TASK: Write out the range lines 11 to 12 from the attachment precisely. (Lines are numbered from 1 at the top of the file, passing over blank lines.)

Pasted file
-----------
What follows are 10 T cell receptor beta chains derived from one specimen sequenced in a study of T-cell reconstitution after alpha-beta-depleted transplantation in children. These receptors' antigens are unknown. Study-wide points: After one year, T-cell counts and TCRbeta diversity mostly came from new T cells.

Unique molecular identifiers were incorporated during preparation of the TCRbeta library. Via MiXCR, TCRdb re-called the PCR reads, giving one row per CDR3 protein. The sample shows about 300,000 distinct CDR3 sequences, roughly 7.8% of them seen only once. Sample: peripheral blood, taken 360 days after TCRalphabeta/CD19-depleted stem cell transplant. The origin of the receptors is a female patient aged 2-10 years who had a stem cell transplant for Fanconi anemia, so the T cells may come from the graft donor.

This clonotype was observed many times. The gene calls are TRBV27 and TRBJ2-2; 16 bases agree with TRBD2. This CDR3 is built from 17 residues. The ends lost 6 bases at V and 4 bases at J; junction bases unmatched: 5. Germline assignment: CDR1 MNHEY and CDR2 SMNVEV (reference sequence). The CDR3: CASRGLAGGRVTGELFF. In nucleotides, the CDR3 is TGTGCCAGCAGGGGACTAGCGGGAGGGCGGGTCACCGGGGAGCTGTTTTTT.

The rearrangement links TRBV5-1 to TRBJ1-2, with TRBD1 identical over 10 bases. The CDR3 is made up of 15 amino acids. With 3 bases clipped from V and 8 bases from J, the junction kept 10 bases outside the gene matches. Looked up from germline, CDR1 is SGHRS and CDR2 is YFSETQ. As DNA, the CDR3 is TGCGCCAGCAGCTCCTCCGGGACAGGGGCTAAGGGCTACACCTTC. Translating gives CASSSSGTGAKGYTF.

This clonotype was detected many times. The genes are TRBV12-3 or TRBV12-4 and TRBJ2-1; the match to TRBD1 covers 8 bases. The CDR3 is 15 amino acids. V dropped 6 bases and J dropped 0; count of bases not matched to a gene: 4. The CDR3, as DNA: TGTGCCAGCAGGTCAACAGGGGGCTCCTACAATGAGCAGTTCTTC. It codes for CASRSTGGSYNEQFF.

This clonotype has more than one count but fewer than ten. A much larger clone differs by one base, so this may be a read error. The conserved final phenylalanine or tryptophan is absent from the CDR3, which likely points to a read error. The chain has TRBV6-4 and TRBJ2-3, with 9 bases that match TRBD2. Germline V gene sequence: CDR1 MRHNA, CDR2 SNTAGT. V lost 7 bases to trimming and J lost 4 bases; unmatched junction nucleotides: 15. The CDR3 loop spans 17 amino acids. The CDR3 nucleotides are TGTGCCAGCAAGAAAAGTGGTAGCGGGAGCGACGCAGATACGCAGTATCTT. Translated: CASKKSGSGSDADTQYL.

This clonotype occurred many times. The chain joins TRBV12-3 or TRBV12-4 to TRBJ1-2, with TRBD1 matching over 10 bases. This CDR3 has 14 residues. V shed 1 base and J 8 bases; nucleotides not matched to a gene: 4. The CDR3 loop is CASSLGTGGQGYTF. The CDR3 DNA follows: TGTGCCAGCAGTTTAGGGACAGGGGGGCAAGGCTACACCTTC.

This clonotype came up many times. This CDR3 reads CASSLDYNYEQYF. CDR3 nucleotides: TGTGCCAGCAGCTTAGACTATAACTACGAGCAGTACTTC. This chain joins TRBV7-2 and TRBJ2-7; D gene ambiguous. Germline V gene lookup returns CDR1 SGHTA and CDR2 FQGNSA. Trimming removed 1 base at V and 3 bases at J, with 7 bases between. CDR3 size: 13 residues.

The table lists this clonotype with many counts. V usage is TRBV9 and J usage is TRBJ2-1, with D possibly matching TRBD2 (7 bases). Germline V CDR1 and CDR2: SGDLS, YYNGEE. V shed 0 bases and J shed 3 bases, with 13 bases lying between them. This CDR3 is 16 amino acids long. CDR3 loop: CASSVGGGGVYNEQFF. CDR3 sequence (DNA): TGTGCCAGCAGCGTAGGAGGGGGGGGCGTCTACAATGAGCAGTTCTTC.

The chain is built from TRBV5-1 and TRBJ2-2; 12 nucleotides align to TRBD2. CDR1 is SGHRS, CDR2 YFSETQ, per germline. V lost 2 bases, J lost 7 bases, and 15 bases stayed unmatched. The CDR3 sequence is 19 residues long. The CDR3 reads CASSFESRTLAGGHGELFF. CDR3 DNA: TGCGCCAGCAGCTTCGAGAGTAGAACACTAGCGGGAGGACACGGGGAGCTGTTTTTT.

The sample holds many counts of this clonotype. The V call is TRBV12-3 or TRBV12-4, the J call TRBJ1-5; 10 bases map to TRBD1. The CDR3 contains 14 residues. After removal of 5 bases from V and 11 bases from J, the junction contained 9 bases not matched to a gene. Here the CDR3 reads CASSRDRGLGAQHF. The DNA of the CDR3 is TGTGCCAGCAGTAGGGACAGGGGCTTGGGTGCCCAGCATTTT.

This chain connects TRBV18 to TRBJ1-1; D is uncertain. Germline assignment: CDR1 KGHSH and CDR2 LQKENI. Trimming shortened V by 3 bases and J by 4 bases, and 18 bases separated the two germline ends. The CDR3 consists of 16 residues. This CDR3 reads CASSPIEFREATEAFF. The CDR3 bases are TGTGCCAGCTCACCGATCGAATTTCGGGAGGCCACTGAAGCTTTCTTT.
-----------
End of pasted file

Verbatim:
The sample holds many counts of this clonotype. The V call is TRBV12-3 or TRBV12-4, the J call TRBJ1-5; 10 bases map to TRBD1. The CDR3 contains 14 residues. After removal of 5 bases from V and 11 bases from J, the junction contained 9 bases not matched to a gene. Here the CDR3 reads CASSRDRGLGAQHF. The DNA of the CDR3 is TGTGCCAGCAGTAGGGACAGGGGCTTGGGTGCCCAGCATTTT.

This chain connects TRBV18 to TRBJ1-1; D is uncertain. Germline assignment: CDR1 KGHSH and CDR2 LQKENI. Trimming shortened V by 3 bases and J by 4 bases, and 18 bases separated the two germline ends. The CDR3 consists of 16 residues. This CDR3 reads CASSPIEFREATEAFF. The CDR3 bases are TGTGCCAGCTCACCGATCGAATTTCGGGAGGCCACTGAAGCTTTCTTT.